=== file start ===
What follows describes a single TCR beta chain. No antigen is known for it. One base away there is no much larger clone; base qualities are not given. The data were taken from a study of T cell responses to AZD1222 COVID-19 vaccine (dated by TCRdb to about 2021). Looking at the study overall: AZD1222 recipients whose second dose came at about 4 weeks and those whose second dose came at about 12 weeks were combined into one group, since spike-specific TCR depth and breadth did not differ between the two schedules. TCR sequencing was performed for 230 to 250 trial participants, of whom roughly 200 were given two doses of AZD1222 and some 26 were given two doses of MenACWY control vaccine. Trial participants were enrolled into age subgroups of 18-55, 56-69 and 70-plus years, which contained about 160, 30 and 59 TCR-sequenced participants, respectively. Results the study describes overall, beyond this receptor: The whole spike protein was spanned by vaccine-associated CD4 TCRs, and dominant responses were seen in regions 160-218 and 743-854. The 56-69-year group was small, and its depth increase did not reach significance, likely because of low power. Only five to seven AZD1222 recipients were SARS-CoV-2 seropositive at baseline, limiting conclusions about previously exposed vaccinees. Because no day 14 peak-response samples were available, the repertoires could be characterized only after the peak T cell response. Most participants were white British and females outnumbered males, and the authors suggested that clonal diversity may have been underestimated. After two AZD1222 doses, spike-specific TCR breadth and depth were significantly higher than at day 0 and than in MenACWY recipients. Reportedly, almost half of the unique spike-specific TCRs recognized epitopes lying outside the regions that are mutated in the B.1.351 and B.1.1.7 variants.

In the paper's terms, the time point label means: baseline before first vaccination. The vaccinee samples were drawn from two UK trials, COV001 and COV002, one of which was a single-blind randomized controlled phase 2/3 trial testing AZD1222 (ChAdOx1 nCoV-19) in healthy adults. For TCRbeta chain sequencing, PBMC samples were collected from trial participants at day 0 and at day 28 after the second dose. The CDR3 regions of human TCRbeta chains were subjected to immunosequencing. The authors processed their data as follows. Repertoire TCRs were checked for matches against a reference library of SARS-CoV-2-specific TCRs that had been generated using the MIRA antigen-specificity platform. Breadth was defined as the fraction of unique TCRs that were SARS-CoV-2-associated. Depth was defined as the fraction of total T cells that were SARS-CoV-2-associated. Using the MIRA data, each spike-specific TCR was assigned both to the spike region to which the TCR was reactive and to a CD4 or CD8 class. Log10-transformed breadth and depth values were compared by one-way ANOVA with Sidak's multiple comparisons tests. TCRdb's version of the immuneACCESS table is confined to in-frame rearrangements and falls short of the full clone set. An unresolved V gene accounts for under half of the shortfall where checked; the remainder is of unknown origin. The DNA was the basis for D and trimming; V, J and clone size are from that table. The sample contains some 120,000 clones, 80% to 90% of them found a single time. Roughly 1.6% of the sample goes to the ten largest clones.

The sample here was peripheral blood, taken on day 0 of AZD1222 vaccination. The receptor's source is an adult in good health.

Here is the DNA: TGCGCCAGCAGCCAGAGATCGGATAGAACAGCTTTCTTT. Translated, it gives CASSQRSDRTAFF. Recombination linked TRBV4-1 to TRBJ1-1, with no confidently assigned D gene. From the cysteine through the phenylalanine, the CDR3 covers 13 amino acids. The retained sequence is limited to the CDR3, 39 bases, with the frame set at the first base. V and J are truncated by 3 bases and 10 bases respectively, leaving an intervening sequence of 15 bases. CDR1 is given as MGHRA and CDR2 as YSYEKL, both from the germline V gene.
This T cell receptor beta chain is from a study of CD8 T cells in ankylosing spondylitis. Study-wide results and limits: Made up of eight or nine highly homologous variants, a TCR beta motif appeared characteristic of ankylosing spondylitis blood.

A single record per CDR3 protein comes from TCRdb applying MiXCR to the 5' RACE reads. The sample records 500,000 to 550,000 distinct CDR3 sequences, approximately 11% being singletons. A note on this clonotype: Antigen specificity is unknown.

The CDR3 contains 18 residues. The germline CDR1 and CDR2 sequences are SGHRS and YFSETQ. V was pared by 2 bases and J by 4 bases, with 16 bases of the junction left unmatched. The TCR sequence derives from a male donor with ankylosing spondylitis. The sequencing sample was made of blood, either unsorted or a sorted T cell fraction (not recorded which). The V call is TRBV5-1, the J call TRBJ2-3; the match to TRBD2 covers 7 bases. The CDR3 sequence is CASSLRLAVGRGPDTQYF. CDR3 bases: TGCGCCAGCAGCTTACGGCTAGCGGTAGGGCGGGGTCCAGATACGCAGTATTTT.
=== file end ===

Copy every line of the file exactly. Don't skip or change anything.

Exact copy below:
What follows describes a single TCR beta chain. No antigen is known for it. One base away there is no much larger clone; base qualities are not given. The data were taken from a study of T cell responses to AZD1222 COVID-19 vaccine (dated by TCRdb to about 2021). Looking at the study overall: AZD1222 recipients whose second dose came at about 4 weeks and those whose second dose came at about 12 weeks were combined into one group, since spike-specific TCR depth and breadth did not differ between the two schedules. TCR sequencing was performed for 230 to 250 trial participants, of whom roughly 200 were given two doses of AZD1222 and some 26 were given two doses of MenACWY control vaccine. Trial participants were enrolled into age subgroups of 18-55, 56-69 and 70-plus years, which contained about 160, 30 and 59 TCR-sequenced participants, respectively. Results the study describes overall, beyond this receptor: The whole spike protein was spanned by vaccine-associated CD4 TCRs, and dominant responses were seen in regions 160-218 and 743-854. The 56-69-year group was small, and its depth increase did not reach significance, likely because of low power. Only five to seven AZD1222 recipients were SARS-CoV-2 seropositive at baseline, limiting conclusions about previously exposed vaccinees. Because no day 14 peak-response samples were available, the repertoires could be characterized only after the peak T cell response. Most participants were white British and females outnumbered males, and the authors suggested that clonal diversity may have been underestimated. After two AZD1222 doses, spike-specific TCR breadth and depth were significantly higher than at day 0 and than in MenACWY recipients. Reportedly, almost half of the unique spike-specific TCRs recognized epitopes lying outside the regions that are mutated in the B.1.351 and B.1.1.7 variants.

In the paper's terms, the time point label means: baseline before first vaccination. The vaccinee samples were drawn from two UK trials, COV001 and COV002, one of which was a single-blind randomized controlled phase 2/3 trial testing AZD1222 (ChAdOx1 nCoV-19) in healthy adults. For TCRbeta chain sequencing, PBMC samples were collected from trial participants at day 0 and at day 28 after the second dose. The CDR3 regions of human TCRbeta chains were subjected to immunosequencing. The authors processed their data as follows. Repertoire TCRs were checked for matches against a reference library of SARS-CoV-2-specific TCRs that had been generated using the MIRA antigen-specificity platform. Breadth was defined as the fraction of unique TCRs that were SARS-CoV-2-associated. Depth was defined as the fraction of total T cells that were SARS-CoV-2-associated. Using the MIRA data, each spike-specific TCR was assigned both to the spike region to which the TCR was reactive and to a CD4 or CD8 class. Log10-transformed breadth and depth values were compared by one-way ANOVA with Sidak's multiple comparisons tests. TCRdb's version of the immuneACCESS table is confined to in-frame rearrangements and falls short of the full clone set. An unresolved V gene accounts for under half of the shortfall where checked; the remainder is of unknown origin. The DNA was the basis for D and trimming; V, J and clone size are from that table. The sample contains some 120,000 clones, 80% to 90% of them found a single time. Roughly 1.6% of the sample goes to the ten largest clones.

The sample here was peripheral blood, taken on day 0 of AZD1222 vaccination. The receptor's source is an adult in good health.

Here is the DNA: TGCGCCAGCAGCCAGAGATCGGATAGAACAGCTTTCTTT. Translated, it gives CASSQRSDRTAFF. Recombination linked TRBV4-1 to TRBJ1-1, with no confidently assigned D gene. From the cysteine through the phenylalanine, the CDR3 covers 13 amino acids. The retained sequence is limited to the CDR3, 39 bases, with the frame set at the first base. V and J are truncated by 3 bases and 10 bases respectively, leaving an intervening sequence of 15 bases. CDR1 is given as MGHRA and CDR2 as YSYEKL, both from the germline V gene.
This T cell receptor beta chain is from a study of CD8 T cells in ankylosing spondylitis. Study-wide results and limits: Made up of eight or nine highly homologous variants, a TCR beta motif appeared characteristic of ankylosing spondylitis blood.

A single record per CDR3 protein comes from TCRdb applying MiXCR to the 5' RACE reads. The sample records 500,000 to 550,000 distinct CDR3 sequences, approximately 11% being singletons. A note on this clonotype: Antigen specificity is unknown.

The CDR3 contains 18 residues. The germline CDR1 and CDR2 sequences are SGHRS and YFSETQ. V was pared by 2 bases and J by 4 bases, with 16 bases of the junction left unmatched. The TCR sequence derives from a male donor with ankylosing spondylitis. The sequencing sample was made of blood, either unsorted or a sorted T cell fraction (not recorded which). The V call is TRBV5-1, the J call TRBJ2-3; the match to TRBD2 covers 7 bases. The CDR3 sequence is CASSLRLAVGRGPDTQYF. CDR3 bases: TGCGCCAGCAGCTTACGGCTAGCGGTAGGGCGGGGTCCAGATACGCAGTATTTT.